Photographer Nils Olsson Reppen was born in 1856 on the farm Reppen in Sogndal in western Norway. In 1882, he immigrated to America and worked as a photographer in Browns Valley and Morris in Minnesota.
He returned to Norway in the late 1890s and continued to work as a photographer in Sogndal, the village where he was born. Sogndal is a village beautifully situated by the Sognefjord, Norway’s longest and deepest fjord. This area is considered to be one of the most beautiful destinations in the world.
Instead of taking simple portraits in a studio like a typical photographer, Nils Olsson Reppen photographed his countrymen outdoors amid the area’s idyllic fjords, glaciers and huge mountains, using a large format stereoscopic camera.
His shoots were unusual, he posed the subjects packed at the bottom of the frame or in a far distance and then the landscape towering above them.
In 1965, part of his photo collection burned down to the ground and most of his glass plate negatives were lost. There are 424 negatives left from Reppen that document a unique blend of provincial pride and humility before a breathtaking landscape.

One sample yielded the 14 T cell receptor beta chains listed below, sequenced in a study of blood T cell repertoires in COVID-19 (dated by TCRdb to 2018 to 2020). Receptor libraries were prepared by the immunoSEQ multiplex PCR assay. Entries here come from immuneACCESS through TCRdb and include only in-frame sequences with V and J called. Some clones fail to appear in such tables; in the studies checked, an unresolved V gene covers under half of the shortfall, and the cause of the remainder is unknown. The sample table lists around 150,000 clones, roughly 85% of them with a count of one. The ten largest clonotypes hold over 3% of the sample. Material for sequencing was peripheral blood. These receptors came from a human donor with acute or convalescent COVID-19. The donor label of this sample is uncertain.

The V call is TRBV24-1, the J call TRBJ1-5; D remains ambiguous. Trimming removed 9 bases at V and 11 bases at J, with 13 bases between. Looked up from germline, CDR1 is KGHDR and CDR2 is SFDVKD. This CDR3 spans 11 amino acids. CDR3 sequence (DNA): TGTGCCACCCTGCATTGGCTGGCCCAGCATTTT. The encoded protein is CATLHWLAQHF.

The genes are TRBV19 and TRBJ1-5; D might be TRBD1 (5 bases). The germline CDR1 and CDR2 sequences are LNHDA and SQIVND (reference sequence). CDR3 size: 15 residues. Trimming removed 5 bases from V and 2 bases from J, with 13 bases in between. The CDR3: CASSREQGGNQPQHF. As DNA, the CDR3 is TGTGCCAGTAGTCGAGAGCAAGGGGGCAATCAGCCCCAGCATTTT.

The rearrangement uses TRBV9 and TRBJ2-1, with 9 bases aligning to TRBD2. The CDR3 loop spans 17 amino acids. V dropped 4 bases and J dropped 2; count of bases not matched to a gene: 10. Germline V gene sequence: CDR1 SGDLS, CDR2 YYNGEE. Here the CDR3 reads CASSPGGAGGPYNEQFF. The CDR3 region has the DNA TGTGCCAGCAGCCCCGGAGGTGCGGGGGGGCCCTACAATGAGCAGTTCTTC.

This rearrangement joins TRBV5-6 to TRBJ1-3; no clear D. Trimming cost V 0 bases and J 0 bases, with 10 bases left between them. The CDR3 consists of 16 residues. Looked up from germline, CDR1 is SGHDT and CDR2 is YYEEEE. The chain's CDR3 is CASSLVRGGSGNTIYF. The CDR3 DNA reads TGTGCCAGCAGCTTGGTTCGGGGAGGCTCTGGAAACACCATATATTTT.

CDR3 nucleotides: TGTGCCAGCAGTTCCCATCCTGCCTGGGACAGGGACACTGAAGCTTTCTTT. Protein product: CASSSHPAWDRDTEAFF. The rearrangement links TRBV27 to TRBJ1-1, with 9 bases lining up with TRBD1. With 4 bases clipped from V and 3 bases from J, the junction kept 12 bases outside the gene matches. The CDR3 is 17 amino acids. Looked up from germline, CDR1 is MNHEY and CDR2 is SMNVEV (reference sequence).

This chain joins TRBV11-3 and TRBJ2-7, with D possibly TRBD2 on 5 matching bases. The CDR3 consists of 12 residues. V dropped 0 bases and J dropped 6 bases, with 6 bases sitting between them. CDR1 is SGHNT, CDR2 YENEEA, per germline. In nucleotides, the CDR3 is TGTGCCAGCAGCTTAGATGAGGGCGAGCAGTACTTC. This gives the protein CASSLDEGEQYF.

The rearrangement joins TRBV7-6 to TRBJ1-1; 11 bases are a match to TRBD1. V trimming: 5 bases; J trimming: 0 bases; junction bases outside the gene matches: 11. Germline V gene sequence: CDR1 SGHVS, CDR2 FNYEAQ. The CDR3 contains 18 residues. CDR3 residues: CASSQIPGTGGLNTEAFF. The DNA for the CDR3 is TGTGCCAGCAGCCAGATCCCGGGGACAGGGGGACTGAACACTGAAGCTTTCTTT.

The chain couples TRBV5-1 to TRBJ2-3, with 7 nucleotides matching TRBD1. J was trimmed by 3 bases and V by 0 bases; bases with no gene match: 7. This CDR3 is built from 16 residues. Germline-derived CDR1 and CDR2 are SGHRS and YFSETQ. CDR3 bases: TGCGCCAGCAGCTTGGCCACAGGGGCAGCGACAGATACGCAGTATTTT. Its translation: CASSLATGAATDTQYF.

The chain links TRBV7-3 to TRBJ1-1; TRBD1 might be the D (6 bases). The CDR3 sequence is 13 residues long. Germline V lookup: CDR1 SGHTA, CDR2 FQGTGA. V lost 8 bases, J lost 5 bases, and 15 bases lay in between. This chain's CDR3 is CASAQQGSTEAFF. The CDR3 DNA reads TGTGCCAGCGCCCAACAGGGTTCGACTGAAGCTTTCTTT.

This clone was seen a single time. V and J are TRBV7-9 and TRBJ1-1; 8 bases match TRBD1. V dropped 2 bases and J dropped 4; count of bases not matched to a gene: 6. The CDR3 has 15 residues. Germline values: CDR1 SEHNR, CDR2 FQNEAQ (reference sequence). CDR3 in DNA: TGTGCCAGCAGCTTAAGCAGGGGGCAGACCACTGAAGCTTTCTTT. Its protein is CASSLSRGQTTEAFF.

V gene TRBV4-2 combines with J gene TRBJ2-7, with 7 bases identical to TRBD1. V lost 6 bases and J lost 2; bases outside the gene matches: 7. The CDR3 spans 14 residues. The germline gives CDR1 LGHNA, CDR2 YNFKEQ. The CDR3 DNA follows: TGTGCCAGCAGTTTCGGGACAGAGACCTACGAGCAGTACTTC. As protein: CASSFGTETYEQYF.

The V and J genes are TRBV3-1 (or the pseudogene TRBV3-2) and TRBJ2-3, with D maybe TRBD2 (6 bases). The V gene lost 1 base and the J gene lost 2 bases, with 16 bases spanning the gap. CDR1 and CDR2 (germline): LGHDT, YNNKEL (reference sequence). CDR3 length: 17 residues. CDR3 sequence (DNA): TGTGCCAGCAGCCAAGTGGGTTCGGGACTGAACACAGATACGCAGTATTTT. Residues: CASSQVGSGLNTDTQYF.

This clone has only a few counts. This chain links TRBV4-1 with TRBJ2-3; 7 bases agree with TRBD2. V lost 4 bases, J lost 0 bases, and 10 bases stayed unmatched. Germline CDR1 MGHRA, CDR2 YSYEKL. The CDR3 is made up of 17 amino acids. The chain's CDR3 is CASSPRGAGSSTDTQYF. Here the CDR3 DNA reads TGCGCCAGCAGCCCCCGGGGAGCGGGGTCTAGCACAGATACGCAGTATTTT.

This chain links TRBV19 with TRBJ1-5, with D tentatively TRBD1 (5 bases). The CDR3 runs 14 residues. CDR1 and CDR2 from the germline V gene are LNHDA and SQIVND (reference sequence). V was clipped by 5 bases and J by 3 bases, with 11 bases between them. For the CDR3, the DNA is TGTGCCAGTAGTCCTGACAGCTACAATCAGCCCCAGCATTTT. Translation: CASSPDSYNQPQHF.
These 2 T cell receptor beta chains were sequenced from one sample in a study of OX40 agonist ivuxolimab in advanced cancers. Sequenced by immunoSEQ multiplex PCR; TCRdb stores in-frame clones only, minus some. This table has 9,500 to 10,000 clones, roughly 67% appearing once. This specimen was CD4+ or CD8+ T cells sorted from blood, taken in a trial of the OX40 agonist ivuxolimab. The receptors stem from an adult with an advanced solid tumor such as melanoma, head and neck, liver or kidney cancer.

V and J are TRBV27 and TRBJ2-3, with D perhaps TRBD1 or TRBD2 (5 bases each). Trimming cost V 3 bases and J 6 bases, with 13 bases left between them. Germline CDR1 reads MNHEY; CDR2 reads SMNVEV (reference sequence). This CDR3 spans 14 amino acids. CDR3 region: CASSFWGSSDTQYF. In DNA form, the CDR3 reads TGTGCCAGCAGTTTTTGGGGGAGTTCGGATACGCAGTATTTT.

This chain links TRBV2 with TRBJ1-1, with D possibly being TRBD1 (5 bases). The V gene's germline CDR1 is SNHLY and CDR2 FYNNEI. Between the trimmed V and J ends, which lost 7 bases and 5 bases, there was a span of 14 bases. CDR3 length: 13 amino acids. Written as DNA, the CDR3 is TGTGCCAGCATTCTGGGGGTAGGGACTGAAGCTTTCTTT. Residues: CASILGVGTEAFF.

The pictures presented here show nature, the farms, the mountain farms, the fjords, and the villages in the Sognefjord area around the 1900s.
The center of Sogndal, Sogndalsfjøra has a long and remarkable history as a seaside settlement. It probably served as the center of the parish for centuries, with general stores and bakeries testifying to its early importance as a center of commerce and trade.
This was a community characterized by vigorous activity. There were boat landings for farmers living alongside the fjord, military functions were established here, and later on, house owners would rent rooms to the first students of the newly established folk high school. Legal assemblies were held at Hofslund, the vicar lived just nearby, and the church was located within sight at Stedje.
Sogndalsfjøra was inhabited as early as the 17th century. By 1701, the number of permanent residents had reached 60-70, mainly people who did not own property but made their living as day laborers. A century later, the population had increased to 222, and by 1900, 422 residents were registered.
Towards the end of the 19th century, the industrial base had been widened and strengthened. In 1881, there were house painters, a goldsmith, saddlers, carpenters, shoemakers, watchmakers, a tinker, and a butcher.
Ten years later, Sogndalsfjøra had its own insurance agent, a telephone operator, an ”automobile chauffeur”, a photographer, and a printer.
(Photo credit: Fylkesarkivet i Sogn og Fjordane).